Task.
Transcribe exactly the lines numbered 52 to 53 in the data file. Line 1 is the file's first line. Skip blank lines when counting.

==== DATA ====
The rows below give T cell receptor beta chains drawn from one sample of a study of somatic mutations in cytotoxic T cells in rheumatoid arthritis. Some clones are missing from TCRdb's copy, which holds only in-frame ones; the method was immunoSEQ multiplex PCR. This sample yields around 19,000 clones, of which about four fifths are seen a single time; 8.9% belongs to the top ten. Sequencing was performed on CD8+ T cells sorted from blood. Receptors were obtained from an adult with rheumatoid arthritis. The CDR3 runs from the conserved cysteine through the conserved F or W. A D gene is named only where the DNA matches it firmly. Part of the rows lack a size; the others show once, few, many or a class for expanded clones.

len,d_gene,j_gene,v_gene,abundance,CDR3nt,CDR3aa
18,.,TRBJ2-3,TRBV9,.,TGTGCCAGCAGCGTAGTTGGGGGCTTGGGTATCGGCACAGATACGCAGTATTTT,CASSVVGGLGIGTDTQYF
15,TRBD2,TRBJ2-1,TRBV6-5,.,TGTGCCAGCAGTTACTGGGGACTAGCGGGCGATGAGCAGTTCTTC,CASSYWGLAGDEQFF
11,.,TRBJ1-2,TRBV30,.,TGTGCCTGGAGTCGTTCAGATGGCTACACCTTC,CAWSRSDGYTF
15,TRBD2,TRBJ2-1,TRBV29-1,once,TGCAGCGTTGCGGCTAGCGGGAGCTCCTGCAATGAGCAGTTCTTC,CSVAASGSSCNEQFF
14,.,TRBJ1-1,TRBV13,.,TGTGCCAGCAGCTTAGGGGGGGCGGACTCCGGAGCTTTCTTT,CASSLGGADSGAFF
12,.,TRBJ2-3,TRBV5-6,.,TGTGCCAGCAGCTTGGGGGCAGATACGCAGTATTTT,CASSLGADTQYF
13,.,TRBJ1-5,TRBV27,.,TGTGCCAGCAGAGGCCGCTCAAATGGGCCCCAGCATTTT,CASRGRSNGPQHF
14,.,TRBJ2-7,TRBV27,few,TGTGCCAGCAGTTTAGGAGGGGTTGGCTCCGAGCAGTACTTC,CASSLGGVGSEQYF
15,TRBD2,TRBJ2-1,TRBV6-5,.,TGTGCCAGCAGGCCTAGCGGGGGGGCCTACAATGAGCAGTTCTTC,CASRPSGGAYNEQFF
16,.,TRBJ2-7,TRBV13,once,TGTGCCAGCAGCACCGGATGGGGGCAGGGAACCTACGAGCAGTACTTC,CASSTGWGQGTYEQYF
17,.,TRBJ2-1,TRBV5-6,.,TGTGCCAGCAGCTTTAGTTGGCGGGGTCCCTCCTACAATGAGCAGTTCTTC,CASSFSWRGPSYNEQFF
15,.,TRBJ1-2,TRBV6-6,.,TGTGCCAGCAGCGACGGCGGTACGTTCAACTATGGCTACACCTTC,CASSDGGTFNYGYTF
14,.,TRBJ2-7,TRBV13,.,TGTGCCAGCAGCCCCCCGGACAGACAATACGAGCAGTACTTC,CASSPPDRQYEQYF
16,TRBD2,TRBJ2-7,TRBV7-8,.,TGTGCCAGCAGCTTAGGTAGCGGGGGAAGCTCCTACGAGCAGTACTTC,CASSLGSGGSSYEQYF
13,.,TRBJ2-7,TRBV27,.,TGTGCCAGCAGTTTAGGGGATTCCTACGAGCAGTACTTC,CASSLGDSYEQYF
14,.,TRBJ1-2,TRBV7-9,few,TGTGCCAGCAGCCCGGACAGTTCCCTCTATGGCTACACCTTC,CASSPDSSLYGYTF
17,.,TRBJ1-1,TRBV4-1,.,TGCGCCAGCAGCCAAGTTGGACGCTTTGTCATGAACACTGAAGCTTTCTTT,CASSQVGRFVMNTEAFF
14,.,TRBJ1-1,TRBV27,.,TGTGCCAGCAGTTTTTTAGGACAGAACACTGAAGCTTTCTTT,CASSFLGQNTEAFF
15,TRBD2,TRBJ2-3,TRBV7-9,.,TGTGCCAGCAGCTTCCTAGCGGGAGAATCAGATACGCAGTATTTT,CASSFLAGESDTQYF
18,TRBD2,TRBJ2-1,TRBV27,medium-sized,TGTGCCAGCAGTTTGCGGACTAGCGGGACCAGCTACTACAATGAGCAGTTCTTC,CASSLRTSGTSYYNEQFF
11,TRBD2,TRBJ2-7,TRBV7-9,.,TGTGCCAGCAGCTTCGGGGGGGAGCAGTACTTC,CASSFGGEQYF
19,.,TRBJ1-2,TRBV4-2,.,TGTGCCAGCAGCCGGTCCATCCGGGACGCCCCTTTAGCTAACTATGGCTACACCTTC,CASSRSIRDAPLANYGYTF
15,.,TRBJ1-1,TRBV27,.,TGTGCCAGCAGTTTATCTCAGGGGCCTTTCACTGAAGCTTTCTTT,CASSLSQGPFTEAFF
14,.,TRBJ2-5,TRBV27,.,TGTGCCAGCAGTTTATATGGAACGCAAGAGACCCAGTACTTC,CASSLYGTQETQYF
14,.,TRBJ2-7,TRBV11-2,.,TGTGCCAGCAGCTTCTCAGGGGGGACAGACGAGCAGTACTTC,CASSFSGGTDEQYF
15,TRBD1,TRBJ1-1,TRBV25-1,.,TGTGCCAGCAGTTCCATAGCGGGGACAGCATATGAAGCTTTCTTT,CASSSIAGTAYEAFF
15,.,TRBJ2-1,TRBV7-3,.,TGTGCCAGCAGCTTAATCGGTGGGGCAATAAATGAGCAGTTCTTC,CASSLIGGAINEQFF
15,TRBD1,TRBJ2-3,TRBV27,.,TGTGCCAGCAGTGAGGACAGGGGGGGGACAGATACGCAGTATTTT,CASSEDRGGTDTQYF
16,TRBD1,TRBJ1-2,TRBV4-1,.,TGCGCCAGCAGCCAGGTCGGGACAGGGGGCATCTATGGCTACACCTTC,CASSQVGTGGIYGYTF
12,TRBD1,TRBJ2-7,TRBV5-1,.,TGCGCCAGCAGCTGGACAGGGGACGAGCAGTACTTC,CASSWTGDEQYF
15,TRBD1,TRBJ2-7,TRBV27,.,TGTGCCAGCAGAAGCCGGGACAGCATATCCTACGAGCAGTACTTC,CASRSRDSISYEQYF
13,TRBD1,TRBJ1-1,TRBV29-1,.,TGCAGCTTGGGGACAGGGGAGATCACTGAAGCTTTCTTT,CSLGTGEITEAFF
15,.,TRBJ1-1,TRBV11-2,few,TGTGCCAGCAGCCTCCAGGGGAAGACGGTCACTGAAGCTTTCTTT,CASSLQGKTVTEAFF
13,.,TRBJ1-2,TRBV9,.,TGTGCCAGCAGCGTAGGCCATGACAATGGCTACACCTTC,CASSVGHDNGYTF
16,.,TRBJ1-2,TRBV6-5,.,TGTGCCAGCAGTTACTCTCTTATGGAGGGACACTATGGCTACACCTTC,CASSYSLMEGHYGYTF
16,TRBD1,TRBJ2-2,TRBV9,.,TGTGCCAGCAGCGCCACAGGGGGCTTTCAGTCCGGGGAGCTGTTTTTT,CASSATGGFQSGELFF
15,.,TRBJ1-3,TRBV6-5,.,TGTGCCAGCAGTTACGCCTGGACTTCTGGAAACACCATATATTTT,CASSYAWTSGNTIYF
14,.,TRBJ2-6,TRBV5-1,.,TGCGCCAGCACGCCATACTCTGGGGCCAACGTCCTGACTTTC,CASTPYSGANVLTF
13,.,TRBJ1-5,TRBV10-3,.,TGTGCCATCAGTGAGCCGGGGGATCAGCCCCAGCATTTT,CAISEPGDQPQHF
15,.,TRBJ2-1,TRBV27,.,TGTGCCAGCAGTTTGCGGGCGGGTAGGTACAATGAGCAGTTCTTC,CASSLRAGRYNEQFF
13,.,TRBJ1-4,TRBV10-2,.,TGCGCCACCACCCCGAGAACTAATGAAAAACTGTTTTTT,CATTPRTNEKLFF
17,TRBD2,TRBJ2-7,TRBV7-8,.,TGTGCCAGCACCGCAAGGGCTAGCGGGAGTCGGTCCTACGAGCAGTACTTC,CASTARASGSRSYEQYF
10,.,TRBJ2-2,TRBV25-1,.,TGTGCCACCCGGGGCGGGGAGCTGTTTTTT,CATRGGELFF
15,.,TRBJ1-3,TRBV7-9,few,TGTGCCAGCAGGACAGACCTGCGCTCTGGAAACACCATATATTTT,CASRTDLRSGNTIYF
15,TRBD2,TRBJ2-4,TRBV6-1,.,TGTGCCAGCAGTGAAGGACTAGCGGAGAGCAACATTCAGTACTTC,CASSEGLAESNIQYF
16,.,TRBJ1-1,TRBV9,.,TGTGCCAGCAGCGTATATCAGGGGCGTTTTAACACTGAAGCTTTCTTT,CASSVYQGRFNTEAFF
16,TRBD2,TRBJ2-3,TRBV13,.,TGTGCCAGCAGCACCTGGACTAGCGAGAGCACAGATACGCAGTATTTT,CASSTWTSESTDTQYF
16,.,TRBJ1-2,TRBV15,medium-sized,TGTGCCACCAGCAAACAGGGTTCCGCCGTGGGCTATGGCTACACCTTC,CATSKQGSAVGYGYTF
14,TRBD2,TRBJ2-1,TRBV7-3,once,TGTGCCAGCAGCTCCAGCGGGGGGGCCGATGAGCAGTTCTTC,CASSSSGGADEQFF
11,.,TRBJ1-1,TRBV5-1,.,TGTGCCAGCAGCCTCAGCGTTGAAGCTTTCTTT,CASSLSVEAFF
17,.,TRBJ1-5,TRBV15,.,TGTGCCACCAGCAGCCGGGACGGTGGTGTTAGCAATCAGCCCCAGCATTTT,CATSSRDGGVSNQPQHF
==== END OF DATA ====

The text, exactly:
11,.,TRBJ1-1,TRBV5-1,.,TGTGCCAGCAGCCTCAGCGTTGAAGCTTTCTTT,CASSLSVEAFF
17,.,TRBJ1-5,TRBV15,.,TGTGCCACCAGCAGCCGGGACGGTGGTGTTAGCAATCAGCCCCAGCATTTT,CATSSRDGGVSNQPQHF